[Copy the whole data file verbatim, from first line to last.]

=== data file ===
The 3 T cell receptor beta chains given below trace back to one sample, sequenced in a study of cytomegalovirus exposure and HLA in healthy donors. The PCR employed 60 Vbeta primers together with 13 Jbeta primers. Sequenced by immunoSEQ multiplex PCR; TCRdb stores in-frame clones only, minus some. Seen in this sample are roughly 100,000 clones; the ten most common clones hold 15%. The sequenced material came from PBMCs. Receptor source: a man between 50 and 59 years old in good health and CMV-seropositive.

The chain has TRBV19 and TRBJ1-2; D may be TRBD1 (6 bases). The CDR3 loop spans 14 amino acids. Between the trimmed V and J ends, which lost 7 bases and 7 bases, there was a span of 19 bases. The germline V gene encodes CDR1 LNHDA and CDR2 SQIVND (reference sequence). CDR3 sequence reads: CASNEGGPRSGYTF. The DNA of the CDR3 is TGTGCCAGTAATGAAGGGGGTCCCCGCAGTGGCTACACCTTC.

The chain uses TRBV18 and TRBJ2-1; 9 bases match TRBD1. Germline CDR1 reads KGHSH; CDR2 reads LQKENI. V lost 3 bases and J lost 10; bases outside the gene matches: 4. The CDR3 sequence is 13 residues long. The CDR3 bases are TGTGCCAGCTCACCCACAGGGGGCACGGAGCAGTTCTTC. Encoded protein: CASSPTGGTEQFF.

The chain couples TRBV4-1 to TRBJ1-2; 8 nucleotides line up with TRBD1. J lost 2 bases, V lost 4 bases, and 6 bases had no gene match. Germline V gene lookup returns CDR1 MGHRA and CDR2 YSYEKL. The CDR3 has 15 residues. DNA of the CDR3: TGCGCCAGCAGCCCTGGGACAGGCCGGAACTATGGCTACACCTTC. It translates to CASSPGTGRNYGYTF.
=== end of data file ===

The 3 T cell receptor beta chains given below trace back to one sample, sequenced in a study of cytomegalovirus exposure and HLA in healthy donors. The PCR employed 60 Vbeta primers together with 13 Jbeta primers. Sequenced by immunoSEQ multiplex PCR; TCRdb stores in-frame clones only, minus some. Seen in this sample are roughly 100,000 clones; the ten most common clones hold 15%. The sequenced material came from PBMCs. Receptor source: a man between 50 and 59 years old in good health and CMV-seropositive.

The chain has TRBV19 and TRBJ1-2; D may be TRBD1 (6 bases). The CDR3 loop spans 14 amino acids. Between the trimmed V and J ends, which lost 7 bases and 7 bases, there was a span of 19 bases. The germline V gene encodes CDR1 LNHDA and CDR2 SQIVND (reference sequence). CDR3 sequence reads: CASNEGGPRSGYTF. The DNA of the CDR3 is TGTGCCAGTAATGAAGGGGGTCCCCGCAGTGGCTACACCTTC.

The chain uses TRBV18 and TRBJ2-1; 9 bases match TRBD1. Germline CDR1 reads KGHSH; CDR2 reads LQKENI. V lost 3 bases and J lost 10; bases outside the gene matches: 4. The CDR3 sequence is 13 residues long. The CDR3 bases are TGTGCCAGCTCACCCACAGGGGGCACGGAGCAGTTCTTC. Encoded protein: CASSPTGGTEQFF.

The chain couples TRBV4-1 to TRBJ1-2; 8 nucleotides line up with TRBD1. J lost 2 bases, V lost 4 bases, and 6 bases had no gene match. Germline V gene lookup returns CDR1 MGHRA and CDR2 YSYEKL. The CDR3 has 15 residues. DNA of the CDR3: TGCGCCAGCAGCCCTGGGACAGGCCGGAACTATGGCTACACCTTC. It translates to CASSPGTGRNYGYTF.